This was one of my first posts about growing up in my parents Victorian Era House and their efforts to preserve it. It’s still standing on the corner of Ash and Grove, and the very fact that it’s still there is a monument to their efforts.
This is the story about how I came to work behind a bar that my father stood behind 50 years prior and proof that you can go home again.
My father passed away in 1960 and my mom remarried. I learned a lot from my stepdad, more by example than anything else.
This is one of the more popular posts on my blog site. She lived a “long and interesting life” by her own description, and was beloved and remembered fondly by many. She was not a native Oregonian, but she came to love Lebanon and it became part of who she was.
My father came to Lebanon in the late 1930’s to work in the world’s largest plywood plant and escape the Depression. It was always hard for me to understand what that must have been like, but he was typical of his generation: WWII was the defining event in his life. He didn’t talk about it much, but after studying what he went through I’ve come to appreciate how the “Greatest Generation” acquired it’s name.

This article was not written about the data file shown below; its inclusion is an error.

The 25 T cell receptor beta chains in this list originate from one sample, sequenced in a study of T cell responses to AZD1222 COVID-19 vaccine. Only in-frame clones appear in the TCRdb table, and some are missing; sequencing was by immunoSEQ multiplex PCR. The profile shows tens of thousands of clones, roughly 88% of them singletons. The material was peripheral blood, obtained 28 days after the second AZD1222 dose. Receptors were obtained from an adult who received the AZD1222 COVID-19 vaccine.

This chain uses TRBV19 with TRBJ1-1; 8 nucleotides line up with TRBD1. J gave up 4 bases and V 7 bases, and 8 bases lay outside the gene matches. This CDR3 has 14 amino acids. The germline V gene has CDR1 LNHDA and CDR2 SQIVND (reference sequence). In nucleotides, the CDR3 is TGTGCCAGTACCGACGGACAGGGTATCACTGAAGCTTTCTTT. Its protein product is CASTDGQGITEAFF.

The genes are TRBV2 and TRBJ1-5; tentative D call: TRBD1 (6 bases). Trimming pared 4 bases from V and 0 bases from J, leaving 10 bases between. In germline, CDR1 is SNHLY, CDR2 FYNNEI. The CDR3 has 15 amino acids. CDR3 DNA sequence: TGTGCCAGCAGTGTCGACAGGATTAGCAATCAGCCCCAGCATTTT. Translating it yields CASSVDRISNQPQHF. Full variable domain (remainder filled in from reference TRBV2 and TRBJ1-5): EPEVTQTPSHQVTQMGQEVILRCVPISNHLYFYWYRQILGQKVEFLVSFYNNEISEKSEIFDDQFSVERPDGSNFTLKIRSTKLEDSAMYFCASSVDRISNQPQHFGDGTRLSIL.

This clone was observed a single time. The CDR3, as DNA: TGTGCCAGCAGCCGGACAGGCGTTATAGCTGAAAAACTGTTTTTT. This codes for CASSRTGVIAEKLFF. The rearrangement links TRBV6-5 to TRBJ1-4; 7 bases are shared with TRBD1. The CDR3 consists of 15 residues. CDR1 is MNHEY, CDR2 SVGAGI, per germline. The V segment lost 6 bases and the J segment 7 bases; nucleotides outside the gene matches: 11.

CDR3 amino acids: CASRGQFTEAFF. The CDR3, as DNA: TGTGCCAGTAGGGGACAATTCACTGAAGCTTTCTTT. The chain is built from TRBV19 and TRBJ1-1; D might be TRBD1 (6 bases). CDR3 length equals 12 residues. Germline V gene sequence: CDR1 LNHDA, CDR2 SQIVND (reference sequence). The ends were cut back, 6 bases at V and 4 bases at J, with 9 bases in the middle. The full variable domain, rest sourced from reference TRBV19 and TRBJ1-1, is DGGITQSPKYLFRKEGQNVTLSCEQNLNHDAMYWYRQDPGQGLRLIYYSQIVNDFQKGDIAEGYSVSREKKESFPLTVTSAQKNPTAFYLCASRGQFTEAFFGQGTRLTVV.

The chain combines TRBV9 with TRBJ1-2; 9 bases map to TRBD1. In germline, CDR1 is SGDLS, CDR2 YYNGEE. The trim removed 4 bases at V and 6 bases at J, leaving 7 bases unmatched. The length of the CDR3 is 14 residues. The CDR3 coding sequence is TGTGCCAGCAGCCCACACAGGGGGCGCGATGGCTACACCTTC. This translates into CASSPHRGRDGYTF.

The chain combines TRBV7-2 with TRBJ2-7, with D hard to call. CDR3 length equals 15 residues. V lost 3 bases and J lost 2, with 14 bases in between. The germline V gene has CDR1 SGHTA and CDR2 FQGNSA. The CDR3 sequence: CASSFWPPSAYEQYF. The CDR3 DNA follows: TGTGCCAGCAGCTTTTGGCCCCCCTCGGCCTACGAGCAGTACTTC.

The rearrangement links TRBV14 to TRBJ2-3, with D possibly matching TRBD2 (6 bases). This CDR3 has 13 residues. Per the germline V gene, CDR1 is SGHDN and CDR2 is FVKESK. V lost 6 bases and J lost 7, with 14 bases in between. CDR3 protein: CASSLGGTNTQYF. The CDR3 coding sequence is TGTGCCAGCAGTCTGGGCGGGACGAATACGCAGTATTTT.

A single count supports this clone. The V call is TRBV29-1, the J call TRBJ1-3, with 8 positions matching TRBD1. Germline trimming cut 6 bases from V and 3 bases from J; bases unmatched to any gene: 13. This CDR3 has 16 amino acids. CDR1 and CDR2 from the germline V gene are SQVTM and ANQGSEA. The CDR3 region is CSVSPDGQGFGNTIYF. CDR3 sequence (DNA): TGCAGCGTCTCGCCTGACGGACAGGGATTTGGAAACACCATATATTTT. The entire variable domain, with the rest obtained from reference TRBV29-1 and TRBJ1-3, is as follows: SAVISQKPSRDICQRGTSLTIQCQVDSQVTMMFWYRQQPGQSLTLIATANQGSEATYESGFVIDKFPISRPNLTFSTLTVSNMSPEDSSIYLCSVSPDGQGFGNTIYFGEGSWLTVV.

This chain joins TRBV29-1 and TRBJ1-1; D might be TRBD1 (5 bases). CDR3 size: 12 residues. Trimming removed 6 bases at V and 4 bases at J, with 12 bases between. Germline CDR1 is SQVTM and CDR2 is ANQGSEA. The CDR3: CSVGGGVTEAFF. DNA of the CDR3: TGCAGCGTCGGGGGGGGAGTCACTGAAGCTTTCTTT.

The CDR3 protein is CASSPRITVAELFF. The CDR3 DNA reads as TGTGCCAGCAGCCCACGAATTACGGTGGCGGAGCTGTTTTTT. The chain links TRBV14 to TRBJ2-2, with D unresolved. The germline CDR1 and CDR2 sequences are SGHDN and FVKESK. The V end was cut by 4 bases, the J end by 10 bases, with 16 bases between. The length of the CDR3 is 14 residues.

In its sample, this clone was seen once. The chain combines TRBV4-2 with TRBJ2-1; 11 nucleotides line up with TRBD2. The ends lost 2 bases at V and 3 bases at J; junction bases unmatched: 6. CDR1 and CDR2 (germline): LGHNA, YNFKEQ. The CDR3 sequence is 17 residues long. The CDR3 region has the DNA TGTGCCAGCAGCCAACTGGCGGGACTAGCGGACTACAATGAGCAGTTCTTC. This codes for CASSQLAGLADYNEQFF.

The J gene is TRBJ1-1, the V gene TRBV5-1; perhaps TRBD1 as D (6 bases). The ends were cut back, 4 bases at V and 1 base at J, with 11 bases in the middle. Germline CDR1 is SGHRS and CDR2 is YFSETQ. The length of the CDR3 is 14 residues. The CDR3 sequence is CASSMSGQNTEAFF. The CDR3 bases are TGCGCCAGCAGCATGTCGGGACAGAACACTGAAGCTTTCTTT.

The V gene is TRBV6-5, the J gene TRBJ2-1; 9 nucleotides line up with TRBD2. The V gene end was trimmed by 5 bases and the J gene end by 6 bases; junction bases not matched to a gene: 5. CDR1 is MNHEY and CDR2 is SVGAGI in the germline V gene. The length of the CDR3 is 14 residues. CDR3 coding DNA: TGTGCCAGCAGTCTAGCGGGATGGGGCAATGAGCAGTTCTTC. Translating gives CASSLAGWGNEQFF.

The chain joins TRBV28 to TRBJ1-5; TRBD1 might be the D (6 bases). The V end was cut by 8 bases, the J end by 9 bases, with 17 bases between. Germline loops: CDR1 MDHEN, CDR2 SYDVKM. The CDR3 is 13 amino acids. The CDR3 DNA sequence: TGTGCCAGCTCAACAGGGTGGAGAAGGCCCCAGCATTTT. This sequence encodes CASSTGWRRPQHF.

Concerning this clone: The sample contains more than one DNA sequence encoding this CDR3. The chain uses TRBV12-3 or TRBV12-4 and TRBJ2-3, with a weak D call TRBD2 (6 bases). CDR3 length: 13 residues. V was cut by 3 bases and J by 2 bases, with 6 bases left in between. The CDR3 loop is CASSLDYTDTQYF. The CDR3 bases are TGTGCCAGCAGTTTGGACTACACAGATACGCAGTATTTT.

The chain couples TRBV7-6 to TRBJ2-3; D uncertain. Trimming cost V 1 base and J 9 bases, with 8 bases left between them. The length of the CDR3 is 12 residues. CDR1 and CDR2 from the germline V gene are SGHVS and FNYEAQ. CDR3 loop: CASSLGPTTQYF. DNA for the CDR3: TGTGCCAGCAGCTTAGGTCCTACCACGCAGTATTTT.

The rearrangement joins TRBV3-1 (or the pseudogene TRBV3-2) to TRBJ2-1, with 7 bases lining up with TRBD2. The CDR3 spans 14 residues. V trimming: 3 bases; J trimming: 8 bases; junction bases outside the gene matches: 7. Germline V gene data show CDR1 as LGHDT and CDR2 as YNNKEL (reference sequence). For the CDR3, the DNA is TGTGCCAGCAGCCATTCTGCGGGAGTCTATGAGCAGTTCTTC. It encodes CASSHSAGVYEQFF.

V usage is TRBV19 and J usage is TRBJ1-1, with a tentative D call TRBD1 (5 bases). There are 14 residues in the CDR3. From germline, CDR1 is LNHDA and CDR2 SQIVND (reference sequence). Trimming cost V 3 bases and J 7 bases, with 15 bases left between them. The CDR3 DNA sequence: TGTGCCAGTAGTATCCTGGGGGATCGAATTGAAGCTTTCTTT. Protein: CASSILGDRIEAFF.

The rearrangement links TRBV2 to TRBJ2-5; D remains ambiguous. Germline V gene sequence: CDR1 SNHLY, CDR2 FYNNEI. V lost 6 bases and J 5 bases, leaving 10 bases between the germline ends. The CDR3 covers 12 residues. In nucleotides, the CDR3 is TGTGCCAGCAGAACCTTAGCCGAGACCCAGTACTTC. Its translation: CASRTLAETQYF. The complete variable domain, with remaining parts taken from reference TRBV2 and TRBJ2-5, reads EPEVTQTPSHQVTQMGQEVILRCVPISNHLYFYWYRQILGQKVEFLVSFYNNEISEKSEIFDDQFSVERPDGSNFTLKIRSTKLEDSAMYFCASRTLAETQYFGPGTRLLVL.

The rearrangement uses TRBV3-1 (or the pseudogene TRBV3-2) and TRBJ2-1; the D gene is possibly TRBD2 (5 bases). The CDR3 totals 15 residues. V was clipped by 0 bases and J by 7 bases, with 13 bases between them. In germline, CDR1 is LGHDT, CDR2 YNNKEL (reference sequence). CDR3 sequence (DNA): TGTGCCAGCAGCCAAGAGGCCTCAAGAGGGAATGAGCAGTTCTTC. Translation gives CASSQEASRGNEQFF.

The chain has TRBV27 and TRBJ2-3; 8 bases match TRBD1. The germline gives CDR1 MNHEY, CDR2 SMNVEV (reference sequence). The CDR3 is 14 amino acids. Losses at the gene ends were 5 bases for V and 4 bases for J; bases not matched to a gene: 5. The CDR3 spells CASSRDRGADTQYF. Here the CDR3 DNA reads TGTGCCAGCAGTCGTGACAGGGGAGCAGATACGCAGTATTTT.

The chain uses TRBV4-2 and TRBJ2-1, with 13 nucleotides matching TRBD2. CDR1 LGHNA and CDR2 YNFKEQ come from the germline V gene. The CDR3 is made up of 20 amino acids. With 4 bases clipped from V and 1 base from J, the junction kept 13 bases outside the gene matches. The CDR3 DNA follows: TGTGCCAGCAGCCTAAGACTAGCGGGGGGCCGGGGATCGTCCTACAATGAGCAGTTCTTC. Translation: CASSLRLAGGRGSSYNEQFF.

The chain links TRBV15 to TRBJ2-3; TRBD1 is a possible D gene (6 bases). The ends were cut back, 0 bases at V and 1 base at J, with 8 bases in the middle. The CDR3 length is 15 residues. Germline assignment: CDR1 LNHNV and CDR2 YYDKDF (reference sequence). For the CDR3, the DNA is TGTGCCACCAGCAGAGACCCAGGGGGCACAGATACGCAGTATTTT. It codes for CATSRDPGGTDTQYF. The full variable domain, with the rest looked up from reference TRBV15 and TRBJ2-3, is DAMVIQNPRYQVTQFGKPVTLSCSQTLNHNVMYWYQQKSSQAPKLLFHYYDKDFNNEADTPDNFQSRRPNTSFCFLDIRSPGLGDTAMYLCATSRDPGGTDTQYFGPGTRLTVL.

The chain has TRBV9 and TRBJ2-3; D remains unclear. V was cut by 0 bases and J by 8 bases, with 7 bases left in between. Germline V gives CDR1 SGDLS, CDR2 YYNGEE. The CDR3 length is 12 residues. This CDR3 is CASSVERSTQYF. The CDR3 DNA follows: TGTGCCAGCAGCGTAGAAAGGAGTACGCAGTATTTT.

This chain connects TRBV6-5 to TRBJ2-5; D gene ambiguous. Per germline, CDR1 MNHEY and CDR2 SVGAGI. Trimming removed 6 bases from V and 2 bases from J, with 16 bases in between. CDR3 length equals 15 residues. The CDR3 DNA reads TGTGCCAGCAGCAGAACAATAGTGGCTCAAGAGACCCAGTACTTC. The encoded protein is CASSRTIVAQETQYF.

A little study on how one’s childhood perceptions shape your life: I take a little bit of Lebanon wherever I go.
A little story about being a “child explorer” on the slopes of Horse Butte. A little meditation on the advantage of growing up in a small town and typical childhood adventures. It ends up being a tribute, of sorts to Mr. Harold Grove, a person who was a big influence on my life, (and I’m certain on many others).
This one isn’t strictly about Lebanon, but a few “Lebanon Icons” have left messages in the comments section so I think it must resonate with the “Lebanon Experience”